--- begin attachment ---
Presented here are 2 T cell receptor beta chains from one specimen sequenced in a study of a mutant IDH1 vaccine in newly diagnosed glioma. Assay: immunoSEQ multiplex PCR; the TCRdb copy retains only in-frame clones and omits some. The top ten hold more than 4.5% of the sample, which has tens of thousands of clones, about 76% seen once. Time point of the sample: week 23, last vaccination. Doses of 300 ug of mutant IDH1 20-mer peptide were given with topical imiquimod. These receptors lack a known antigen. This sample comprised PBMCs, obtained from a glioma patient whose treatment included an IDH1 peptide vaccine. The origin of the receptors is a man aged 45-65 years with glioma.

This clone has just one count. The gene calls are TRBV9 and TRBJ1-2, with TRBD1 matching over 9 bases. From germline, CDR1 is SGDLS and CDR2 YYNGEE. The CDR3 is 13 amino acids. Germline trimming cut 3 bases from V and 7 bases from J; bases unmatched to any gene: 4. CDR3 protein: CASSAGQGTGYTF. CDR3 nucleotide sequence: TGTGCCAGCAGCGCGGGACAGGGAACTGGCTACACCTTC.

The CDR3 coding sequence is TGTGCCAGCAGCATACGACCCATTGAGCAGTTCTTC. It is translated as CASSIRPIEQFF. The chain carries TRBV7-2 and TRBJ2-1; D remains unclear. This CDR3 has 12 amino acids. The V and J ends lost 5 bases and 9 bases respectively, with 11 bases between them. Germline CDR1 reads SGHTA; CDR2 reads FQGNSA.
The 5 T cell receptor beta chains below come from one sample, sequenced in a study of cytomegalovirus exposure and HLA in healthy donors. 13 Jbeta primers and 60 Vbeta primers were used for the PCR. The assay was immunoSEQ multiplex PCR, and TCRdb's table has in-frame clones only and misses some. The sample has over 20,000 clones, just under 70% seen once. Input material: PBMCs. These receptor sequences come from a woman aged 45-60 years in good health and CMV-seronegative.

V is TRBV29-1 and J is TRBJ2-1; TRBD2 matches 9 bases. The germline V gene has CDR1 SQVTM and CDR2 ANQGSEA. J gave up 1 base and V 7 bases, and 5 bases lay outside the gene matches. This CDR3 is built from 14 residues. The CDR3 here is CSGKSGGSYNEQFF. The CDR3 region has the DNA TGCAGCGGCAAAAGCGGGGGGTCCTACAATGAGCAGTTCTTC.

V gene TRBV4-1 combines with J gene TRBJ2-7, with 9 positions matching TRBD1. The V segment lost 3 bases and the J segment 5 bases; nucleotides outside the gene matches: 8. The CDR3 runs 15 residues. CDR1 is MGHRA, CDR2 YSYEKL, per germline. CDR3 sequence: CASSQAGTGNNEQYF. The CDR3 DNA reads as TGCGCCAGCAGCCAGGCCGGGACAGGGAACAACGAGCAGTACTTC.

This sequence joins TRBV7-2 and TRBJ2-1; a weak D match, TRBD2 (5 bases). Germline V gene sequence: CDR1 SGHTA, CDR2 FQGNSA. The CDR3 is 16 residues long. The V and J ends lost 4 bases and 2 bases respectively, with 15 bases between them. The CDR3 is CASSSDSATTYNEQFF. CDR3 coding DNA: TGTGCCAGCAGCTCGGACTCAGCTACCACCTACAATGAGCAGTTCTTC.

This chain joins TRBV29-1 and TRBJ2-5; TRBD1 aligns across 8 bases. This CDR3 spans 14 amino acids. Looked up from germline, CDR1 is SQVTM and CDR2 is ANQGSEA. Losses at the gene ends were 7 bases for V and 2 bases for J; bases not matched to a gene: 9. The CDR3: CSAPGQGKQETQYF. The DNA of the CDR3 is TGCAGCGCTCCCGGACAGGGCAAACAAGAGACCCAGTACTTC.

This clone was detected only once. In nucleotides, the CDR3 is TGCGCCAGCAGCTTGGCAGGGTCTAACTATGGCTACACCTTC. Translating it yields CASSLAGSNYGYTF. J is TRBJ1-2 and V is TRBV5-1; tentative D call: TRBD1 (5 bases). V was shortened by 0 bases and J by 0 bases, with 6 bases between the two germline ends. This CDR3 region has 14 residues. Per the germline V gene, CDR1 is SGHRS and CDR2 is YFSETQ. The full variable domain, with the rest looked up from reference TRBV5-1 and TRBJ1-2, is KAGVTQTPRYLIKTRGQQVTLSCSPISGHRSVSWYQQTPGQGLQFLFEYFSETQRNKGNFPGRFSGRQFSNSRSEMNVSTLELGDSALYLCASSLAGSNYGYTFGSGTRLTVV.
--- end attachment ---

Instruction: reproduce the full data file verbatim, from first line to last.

Presented here are 2 T cell receptor beta chains from one specimen sequenced in a study of a mutant IDH1 vaccine in newly diagnosed glioma. Assay: immunoSEQ multiplex PCR; the TCRdb copy retains only in-frame clones and omits some. The top ten hold more than 4.5% of the sample, which has tens of thousands of clones, about 76% seen once. Time point of the sample: week 23, last vaccination. Doses of 300 ug of mutant IDH1 20-mer peptide were given with topical imiquimod. These receptors lack a known antigen. This sample comprised PBMCs, obtained from a glioma patient whose treatment included an IDH1 peptide vaccine. The origin of the receptors is a man aged 45-65 years with glioma.

This clone has just one count. The gene calls are TRBV9 and TRBJ1-2, with TRBD1 matching over 9 bases. From germline, CDR1 is SGDLS and CDR2 YYNGEE. The CDR3 is 13 amino acids. Germline trimming cut 3 bases from V and 7 bases from J; bases unmatched to any gene: 4. CDR3 protein: CASSAGQGTGYTF. CDR3 nucleotide sequence: TGTGCCAGCAGCGCGGGACAGGGAACTGGCTACACCTTC.

The CDR3 coding sequence is TGTGCCAGCAGCATACGACCCATTGAGCAGTTCTTC. It is translated as CASSIRPIEQFF. The chain carries TRBV7-2 and TRBJ2-1; D remains unclear. This CDR3 has 12 amino acids. The V and J ends lost 5 bases and 9 bases respectively, with 11 bases between them. Germline CDR1 reads SGHTA; CDR2 reads FQGNSA.
The 5 T cell receptor beta chains below come from one sample, sequenced in a study of cytomegalovirus exposure and HLA in healthy donors. 13 Jbeta primers and 60 Vbeta primers were used for the PCR. The assay was immunoSEQ multiplex PCR, and TCRdb's table has in-frame clones only and misses some. The sample has over 20,000 clones, just under 70% seen once. Input material: PBMCs. These receptor sequences come from a woman aged 45-60 years in good health and CMV-seronegative.

V is TRBV29-1 and J is TRBJ2-1; TRBD2 matches 9 bases. The germline V gene has CDR1 SQVTM and CDR2 ANQGSEA. J gave up 1 base and V 7 bases, and 5 bases lay outside the gene matches. This CDR3 is built from 14 residues. The CDR3 here is CSGKSGGSYNEQFF. The CDR3 region has the DNA TGCAGCGGCAAAAGCGGGGGGTCCTACAATGAGCAGTTCTTC.

V gene TRBV4-1 combines with J gene TRBJ2-7, with 9 positions matching TRBD1. The V segment lost 3 bases and the J segment 5 bases; nucleotides outside the gene matches: 8. The CDR3 runs 15 residues. CDR1 is MGHRA, CDR2 YSYEKL, per germline. CDR3 sequence: CASSQAGTGNNEQYF. The CDR3 DNA reads as TGCGCCAGCAGCCAGGCCGGGACAGGGAACAACGAGCAGTACTTC.

This sequence joins TRBV7-2 and TRBJ2-1; a weak D match, TRBD2 (5 bases). Germline V gene sequence: CDR1 SGHTA, CDR2 FQGNSA. The CDR3 is 16 residues long. The V and J ends lost 4 bases and 2 bases respectively, with 15 bases between them. The CDR3 is CASSSDSATTYNEQFF. CDR3 coding DNA: TGTGCCAGCAGCTCGGACTCAGCTACCACCTACAATGAGCAGTTCTTC.

This chain joins TRBV29-1 and TRBJ2-5; TRBD1 aligns across 8 bases. This CDR3 spans 14 amino acids. Looked up from germline, CDR1 is SQVTM and CDR2 is ANQGSEA. Losses at the gene ends were 7 bases for V and 2 bases for J; bases not matched to a gene: 9. The CDR3: CSAPGQGKQETQYF. The DNA of the CDR3 is TGCAGCGCTCCCGGACAGGGCAAACAAGAGACCCAGTACTTC.

This clone was detected only once. In nucleotides, the CDR3 is TGCGCCAGCAGCTTGGCAGGGTCTAACTATGGCTACACCTTC. Translating it yields CASSLAGSNYGYTF. J is TRBJ1-2 and V is TRBV5-1; tentative D call: TRBD1 (5 bases). V was shortened by 0 bases and J by 0 bases, with 6 bases between the two germline ends. This CDR3 region has 14 residues. Per the germline V gene, CDR1 is SGHRS and CDR2 is YFSETQ. The full variable domain, with the rest looked up from reference TRBV5-1 and TRBJ1-2, is KAGVTQTPRYLIKTRGQQVTLSCSPISGHRSVSWYQQTPGQGLQFLFEYFSETQRNKGNFPGRFSGRQFSNSRSEMNVSTLELGDSALYLCASSLAGSNYGYTFGSGTRLTVV.